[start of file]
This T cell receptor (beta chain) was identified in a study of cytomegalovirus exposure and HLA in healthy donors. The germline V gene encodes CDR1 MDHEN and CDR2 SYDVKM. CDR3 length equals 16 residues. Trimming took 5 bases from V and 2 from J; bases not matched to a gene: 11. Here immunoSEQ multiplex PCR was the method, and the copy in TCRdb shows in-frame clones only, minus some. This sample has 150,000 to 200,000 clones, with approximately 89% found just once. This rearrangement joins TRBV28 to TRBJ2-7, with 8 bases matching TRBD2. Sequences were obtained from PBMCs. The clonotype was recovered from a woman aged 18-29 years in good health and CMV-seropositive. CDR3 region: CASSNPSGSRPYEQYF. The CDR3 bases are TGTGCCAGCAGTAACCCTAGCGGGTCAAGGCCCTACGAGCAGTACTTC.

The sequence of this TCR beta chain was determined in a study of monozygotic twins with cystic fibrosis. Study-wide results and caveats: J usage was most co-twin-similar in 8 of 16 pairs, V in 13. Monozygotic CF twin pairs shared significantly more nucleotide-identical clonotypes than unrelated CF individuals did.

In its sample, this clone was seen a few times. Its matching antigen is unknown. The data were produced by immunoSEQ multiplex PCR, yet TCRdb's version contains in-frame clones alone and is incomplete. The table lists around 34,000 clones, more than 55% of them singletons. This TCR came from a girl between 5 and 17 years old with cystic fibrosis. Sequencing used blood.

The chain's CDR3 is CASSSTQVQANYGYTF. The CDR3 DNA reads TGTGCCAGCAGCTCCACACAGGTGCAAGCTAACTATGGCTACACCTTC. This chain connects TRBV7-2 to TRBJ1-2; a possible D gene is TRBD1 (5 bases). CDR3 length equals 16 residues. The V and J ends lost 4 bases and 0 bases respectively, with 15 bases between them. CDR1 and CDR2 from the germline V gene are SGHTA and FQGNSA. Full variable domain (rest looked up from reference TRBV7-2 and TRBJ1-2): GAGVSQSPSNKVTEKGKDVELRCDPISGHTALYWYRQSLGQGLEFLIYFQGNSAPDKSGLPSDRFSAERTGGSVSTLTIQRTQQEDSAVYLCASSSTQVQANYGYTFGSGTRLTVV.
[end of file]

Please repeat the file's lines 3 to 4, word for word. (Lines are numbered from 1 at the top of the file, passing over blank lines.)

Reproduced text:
In its sample, this clone was seen a few times. Its matching antigen is unknown. The data were produced by immunoSEQ multiplex PCR, yet TCRdb's version contains in-frame clones alone and is incomplete. The table lists around 34,000 clones, more than 55% of them singletons. This TCR came from a girl between 5 and 17 years old with cystic fibrosis. Sequencing used blood.

The chain's CDR3 is CASSSTQVQANYGYTF. The CDR3 DNA reads TGTGCCAGCAGCTCCACACAGGTGCAAGCTAACTATGGCTACACCTTC. This chain connects TRBV7-2 to TRBJ1-2; a possible D gene is TRBD1 (5 bases). CDR3 length equals 16 residues. The V and J ends lost 4 bases and 0 bases respectively, with 15 bases between them. CDR1 and CDR2 from the germline V gene are SGHTA and FQGNSA. Full variable domain (rest looked up from reference TRBV7-2 and TRBJ1-2): GAGVSQSPSNKVTEKGKDVELRCDPISGHTALYWYRQSLGQGLEFLIYFQGNSAPDKSGLPSDRFSAERTGGSVSTLTIQRTQQEDSAVYLCASSSTQVQANYGYTFGSGTRLTVV.